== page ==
Chicken and Dumplings

I’ve definitely been more into cooking lately, and not just eating. I’d say the results have been fairly successful on the whole, which is what makes me want to try out more new dishes.
There’s one dish I’ve generally been able to make with a varying degree of success for the past decade or so: Chicken and Dumplings.

Oddly enough, though I can cook it, I don’t do it very often. I think the last time I made it was a few years ago. It always comes out just fine – it’s a solidly respectable dish. But it’s always been a bit ho-hum to me. I think it’s mainly the chicken – the star ingredient – the put me off of cooking it more often. The chickens from the supermarket (what I’d use) don’t have much flavor, so the end result would be a decent stew/soup, but with little real body to the soup. In a word, flat. Lackluster. Even when using broth or stock for the liquid. I’ve found a chicken brand/type that I find more flavorful, and I think it really helps the dish overall. I really enjoyed the latest incarnation of the Chicken and Dumplings I made recently.


Here’s a pile of chicken pieces that have been browned in the pan. I even butchered the chicken myself! I’m pretty proud of that one. Albany John had to leave the kitchen a few times while watching me hack through chicken joints with a cleaver, but I ended up with cleanly cut sections of individual breasts, backbone, wings, thighs, and drumsticks.


I love onions, so I slivered two large yellow onions and let them cook over low heat to caramelize slowly after browning and removing the chicken. My main problem with this was that I was using a large roasting pan to cook this in, so I had the pan over two burners. The result was some wildly uneven heating, but I didn’t end up scorching anything, so I didn’t screw up too badly there.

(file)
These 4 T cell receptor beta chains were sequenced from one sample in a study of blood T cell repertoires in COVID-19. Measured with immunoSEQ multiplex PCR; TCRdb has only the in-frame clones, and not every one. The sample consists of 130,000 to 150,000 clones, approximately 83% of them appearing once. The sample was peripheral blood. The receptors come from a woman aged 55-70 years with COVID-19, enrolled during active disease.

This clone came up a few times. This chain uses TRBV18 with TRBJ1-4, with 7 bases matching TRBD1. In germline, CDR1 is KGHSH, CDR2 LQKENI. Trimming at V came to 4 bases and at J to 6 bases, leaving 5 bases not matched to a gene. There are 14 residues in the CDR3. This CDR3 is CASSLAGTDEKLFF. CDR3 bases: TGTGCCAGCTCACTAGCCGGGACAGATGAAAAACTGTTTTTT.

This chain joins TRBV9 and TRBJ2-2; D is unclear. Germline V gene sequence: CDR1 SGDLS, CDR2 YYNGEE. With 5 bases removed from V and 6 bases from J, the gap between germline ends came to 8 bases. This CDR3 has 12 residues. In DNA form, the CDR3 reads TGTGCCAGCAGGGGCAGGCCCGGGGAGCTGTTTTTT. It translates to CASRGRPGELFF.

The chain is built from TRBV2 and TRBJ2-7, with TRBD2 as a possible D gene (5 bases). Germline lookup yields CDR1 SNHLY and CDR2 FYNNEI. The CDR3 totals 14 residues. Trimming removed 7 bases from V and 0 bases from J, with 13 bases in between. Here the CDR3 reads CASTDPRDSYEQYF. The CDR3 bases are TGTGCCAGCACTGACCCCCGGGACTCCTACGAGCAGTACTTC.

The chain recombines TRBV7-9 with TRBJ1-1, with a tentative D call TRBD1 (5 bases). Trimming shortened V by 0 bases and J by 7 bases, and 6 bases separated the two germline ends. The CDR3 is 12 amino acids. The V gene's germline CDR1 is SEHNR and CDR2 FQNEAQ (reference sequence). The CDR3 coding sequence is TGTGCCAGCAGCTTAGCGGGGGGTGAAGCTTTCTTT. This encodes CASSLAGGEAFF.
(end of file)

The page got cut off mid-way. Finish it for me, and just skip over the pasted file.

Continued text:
While the onions were caramelizing, I diced up some of the last carrots Albany John dug up from his garden. After I diced them, I added them to the hotter section of the pan to cook for a few minutes.

Once those were cooked, I made a roux in the pan out of flour and butter so it would thicken up a little more while cooking.

I added the chicken pieces back to the pan and covered it with some chicken stock/broth that was kicking around in the fridge and then about 2-3 times as much with water until all of the chicken was covered. Brought it up to a boil and then turned it down to a simmer to cook covered for about 30-40 minutes. The chicken stock was helpful in adding flavor since I wasn’t planning on cooking this for hours on end.

After the 30-40 minutes of cooking time, I removed the chicken from the pan and cut it into bite-sized pieces to return to the pan. This is partially because I didn’t want to cook the chicken into fall-off-the-bone tenderness/mush/slivers and wanted to eat it quickly, and partially because I wanted it to feed a lot of people. It was fully cooked at this point, so it was more for convenience and frugality than anything else. This was, admittedly, kind of a pain in the ass, but in the end it worked out well since it did serve a lot of people and it was easy to just ladle out of the pot.